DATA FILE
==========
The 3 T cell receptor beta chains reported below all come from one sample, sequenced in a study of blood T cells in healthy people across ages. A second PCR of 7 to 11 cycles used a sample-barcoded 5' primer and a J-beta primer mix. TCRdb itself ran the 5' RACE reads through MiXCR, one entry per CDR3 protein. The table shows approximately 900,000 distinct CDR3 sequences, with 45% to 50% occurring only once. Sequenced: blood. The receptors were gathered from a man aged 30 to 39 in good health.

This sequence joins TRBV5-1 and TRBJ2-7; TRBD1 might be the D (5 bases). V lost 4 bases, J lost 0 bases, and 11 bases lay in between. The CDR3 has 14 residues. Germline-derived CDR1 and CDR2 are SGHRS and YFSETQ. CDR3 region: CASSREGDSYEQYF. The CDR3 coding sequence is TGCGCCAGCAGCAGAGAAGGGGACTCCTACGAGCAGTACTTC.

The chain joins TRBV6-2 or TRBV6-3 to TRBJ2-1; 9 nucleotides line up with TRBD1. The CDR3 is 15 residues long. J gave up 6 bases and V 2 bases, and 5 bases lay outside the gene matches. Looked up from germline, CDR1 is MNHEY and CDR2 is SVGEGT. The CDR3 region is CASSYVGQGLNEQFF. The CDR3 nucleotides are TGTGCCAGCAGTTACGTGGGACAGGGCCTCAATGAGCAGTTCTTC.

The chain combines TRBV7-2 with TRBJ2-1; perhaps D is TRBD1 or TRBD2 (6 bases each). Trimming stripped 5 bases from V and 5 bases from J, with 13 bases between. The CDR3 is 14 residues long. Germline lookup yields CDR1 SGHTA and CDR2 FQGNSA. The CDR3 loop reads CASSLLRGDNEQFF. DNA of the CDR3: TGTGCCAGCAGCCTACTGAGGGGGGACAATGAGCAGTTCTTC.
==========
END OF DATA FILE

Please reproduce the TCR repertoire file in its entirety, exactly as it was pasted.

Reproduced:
The 3 T cell receptor beta chains reported below all come from one sample, sequenced in a study of blood T cells in healthy people across ages. A second PCR of 7 to 11 cycles used a sample-barcoded 5' primer and a J-beta primer mix. TCRdb itself ran the 5' RACE reads through MiXCR, one entry per CDR3 protein. The table shows approximately 900,000 distinct CDR3 sequences, with 45% to 50% occurring only once. Sequenced: blood. The receptors were gathered from a man aged 30 to 39 in good health.

This sequence joins TRBV5-1 and TRBJ2-7; TRBD1 might be the D (5 bases). V lost 4 bases, J lost 0 bases, and 11 bases lay in between. The CDR3 has 14 residues. Germline-derived CDR1 and CDR2 are SGHRS and YFSETQ. CDR3 region: CASSREGDSYEQYF. The CDR3 coding sequence is TGCGCCAGCAGCAGAGAAGGGGACTCCTACGAGCAGTACTTC.

The chain joins TRBV6-2 or TRBV6-3 to TRBJ2-1; 9 nucleotides line up with TRBD1. The CDR3 is 15 residues long. J gave up 6 bases and V 2 bases, and 5 bases lay outside the gene matches. Looked up from germline, CDR1 is MNHEY and CDR2 is SVGEGT. The CDR3 region is CASSYVGQGLNEQFF. The CDR3 nucleotides are TGTGCCAGCAGTTACGTGGGACAGGGCCTCAATGAGCAGTTCTTC.

The chain combines TRBV7-2 with TRBJ2-1; perhaps D is TRBD1 or TRBD2 (6 bases each). Trimming stripped 5 bases from V and 5 bases from J, with 13 bases between. The CDR3 is 14 residues long. Germline lookup yields CDR1 SGHTA and CDR2 FQGNSA. The CDR3 loop reads CASSLLRGDNEQFF. DNA of the CDR3: TGTGCCAGCAGCCTACTGAGGGGGGACAATGAGCAGTTCTTC.